First published 1952; cover shown is the 2006 Orion Books (UK) paperback edition. 220p.
Jim Thompson (1906 - 1977) wrote vicious little tales of small town American life. With admirers such as Stanley Kubrick and Stephen King, he's been on my Must Read list for the past few months. Recently I managed to find The Killer Inside Me, which is counted as a classic amongst the dozens of titles he produced.
Written in the first person, The Killer Inside Me is the story of Lou Ford, Deputy Sheriff in a small Texas town. It covers just a month or so of his life, but it's rather an event-packed month. Years of holding his demons at bay come to an end, and Lou starts killing. Victim #1 is a local prostitute with whom he is having possibly the first sexually satisfying relationship of his life, and victim #2 is the son of a local businessman who may have caused the death of Lou's adopted brother.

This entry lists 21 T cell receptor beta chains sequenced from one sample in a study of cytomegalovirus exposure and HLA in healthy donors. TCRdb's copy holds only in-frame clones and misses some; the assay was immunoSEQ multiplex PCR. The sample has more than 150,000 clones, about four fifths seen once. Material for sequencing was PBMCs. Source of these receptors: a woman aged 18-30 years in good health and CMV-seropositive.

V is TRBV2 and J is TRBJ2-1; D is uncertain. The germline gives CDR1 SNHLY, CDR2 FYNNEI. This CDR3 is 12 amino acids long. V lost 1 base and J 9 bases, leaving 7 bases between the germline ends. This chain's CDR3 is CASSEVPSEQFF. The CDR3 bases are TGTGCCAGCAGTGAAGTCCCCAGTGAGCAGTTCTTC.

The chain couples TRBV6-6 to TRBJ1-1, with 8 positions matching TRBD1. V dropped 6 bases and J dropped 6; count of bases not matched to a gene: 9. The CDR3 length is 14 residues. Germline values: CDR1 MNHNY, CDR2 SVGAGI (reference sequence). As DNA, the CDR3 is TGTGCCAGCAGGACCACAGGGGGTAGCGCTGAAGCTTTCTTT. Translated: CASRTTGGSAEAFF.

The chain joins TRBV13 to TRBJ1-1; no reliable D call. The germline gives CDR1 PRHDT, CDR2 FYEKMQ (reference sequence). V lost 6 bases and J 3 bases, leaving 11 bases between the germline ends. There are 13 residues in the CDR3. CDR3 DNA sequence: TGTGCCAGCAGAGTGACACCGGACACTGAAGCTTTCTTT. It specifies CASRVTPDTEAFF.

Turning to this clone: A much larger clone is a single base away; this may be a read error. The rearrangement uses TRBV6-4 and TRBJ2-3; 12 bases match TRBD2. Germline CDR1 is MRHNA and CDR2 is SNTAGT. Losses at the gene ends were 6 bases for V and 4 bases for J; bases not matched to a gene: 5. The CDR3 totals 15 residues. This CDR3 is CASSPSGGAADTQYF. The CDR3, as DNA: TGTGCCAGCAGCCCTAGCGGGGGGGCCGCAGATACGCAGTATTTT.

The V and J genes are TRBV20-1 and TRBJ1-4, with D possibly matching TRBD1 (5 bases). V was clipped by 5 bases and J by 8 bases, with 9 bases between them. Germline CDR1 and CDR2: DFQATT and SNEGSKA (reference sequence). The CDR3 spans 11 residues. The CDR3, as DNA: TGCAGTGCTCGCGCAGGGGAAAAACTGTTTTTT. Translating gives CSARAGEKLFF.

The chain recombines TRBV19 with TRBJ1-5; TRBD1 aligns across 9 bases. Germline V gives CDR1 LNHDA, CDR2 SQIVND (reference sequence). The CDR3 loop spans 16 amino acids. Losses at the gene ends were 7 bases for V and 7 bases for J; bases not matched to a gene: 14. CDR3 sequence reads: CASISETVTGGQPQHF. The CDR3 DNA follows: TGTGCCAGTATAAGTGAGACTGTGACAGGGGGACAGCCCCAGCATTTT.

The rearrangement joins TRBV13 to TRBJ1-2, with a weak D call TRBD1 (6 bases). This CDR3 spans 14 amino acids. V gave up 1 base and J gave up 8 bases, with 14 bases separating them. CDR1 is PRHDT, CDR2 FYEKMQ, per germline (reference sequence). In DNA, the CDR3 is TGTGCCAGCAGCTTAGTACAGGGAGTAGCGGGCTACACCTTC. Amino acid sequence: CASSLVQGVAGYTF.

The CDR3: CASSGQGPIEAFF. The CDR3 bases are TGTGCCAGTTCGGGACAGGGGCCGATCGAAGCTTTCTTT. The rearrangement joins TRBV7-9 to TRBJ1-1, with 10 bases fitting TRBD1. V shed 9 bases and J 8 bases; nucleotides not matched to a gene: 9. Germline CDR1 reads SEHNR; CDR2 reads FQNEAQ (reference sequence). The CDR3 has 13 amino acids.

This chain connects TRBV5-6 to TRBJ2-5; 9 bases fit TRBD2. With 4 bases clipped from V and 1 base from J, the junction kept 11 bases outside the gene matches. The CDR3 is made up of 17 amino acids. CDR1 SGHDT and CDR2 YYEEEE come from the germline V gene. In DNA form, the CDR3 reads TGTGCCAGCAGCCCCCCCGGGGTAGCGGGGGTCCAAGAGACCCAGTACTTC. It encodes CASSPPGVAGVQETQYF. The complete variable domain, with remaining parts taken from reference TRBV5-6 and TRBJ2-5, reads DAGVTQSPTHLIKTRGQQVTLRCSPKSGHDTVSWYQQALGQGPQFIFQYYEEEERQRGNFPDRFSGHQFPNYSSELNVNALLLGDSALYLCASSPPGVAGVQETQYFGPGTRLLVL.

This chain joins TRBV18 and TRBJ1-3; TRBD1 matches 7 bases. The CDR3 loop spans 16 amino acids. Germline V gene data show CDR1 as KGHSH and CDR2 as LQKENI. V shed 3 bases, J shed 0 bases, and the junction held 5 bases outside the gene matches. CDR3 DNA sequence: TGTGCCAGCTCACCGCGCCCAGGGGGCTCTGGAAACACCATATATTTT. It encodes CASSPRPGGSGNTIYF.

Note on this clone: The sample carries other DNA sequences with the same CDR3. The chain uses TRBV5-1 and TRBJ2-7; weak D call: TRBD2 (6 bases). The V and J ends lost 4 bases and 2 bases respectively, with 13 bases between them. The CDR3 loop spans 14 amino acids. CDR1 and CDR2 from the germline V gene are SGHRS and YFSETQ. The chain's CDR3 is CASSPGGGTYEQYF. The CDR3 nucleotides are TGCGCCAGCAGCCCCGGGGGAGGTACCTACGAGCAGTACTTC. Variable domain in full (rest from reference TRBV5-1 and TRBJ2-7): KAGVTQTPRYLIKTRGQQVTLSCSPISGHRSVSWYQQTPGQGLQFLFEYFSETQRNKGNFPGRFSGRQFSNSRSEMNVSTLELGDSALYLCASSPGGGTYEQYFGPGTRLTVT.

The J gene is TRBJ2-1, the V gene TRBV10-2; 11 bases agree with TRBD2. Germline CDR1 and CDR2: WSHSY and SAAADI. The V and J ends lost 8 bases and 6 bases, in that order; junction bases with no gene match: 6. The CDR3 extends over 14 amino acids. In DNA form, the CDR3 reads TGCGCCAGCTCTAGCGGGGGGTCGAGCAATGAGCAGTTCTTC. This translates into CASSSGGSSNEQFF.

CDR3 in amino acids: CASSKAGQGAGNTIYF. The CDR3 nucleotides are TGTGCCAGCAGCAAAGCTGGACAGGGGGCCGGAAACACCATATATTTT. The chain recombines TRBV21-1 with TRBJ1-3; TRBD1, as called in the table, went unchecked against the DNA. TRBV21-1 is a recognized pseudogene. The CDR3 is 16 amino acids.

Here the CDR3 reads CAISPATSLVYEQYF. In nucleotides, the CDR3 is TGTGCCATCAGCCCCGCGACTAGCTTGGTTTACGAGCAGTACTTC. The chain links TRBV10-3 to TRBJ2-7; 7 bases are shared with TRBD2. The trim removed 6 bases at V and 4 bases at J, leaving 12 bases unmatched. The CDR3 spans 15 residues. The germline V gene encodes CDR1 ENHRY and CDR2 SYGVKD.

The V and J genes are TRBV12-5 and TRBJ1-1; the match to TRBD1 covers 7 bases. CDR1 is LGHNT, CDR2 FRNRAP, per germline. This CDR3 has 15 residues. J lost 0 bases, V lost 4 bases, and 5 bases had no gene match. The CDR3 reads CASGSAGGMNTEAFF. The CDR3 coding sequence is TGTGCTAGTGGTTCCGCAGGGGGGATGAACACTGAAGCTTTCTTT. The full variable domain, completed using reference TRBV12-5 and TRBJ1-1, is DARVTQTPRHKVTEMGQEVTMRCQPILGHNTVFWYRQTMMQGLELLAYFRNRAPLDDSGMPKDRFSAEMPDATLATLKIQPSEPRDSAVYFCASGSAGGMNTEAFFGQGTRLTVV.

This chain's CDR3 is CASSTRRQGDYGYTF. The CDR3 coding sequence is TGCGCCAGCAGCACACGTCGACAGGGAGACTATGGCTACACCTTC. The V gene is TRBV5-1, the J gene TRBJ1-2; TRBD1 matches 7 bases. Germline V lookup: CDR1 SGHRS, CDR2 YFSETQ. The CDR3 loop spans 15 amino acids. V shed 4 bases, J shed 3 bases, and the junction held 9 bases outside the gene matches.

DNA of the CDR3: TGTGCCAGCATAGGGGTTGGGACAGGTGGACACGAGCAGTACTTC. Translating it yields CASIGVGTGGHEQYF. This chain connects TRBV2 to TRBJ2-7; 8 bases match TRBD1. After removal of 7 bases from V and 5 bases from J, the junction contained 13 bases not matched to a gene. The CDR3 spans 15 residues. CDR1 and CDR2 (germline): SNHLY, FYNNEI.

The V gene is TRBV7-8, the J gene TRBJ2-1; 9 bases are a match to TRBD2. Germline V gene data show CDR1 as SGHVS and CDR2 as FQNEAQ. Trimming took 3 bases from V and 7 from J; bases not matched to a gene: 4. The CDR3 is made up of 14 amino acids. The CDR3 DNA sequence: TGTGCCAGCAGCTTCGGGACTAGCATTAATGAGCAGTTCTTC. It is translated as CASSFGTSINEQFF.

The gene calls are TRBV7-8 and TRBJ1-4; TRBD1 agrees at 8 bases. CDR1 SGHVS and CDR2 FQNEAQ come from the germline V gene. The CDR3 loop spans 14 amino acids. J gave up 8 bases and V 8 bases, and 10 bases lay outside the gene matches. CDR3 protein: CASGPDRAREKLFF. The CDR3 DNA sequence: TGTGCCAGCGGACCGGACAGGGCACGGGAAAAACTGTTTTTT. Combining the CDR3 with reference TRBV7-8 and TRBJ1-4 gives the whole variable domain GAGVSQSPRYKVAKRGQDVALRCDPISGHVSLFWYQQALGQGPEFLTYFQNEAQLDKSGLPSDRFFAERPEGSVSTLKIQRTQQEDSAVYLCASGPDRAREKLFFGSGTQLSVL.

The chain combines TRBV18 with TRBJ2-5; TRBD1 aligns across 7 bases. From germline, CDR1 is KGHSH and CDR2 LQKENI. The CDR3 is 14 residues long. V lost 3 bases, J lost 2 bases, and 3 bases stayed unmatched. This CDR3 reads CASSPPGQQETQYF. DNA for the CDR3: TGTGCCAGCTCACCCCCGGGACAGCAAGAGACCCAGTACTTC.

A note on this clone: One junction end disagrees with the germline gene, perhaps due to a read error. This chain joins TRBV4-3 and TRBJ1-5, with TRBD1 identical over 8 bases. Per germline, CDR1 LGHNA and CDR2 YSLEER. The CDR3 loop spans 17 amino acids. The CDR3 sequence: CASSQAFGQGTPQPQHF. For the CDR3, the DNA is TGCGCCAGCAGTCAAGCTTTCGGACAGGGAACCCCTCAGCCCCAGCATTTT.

The killings - always hard and brutal - continue, and it (obviously...) doesn't take long before the Sheriff and other local lawmen start suspecting Lou. He is incredibly good at lying, and has had years to perfect the art of acting 'normal'. Not even being thrown in an insane asylum will break him, because he knows exactly what's wrong with him.
The Killer Inside Me threw me a little at first with its brutality, which I liked; I was starting to worry that nothing shocked me anymore, literary-ly speaking (which is a sad place to be). I also appreciated the fact that Thompson gave believable reasons for Lou's sickness, and the twist near the end was an interesting surprise.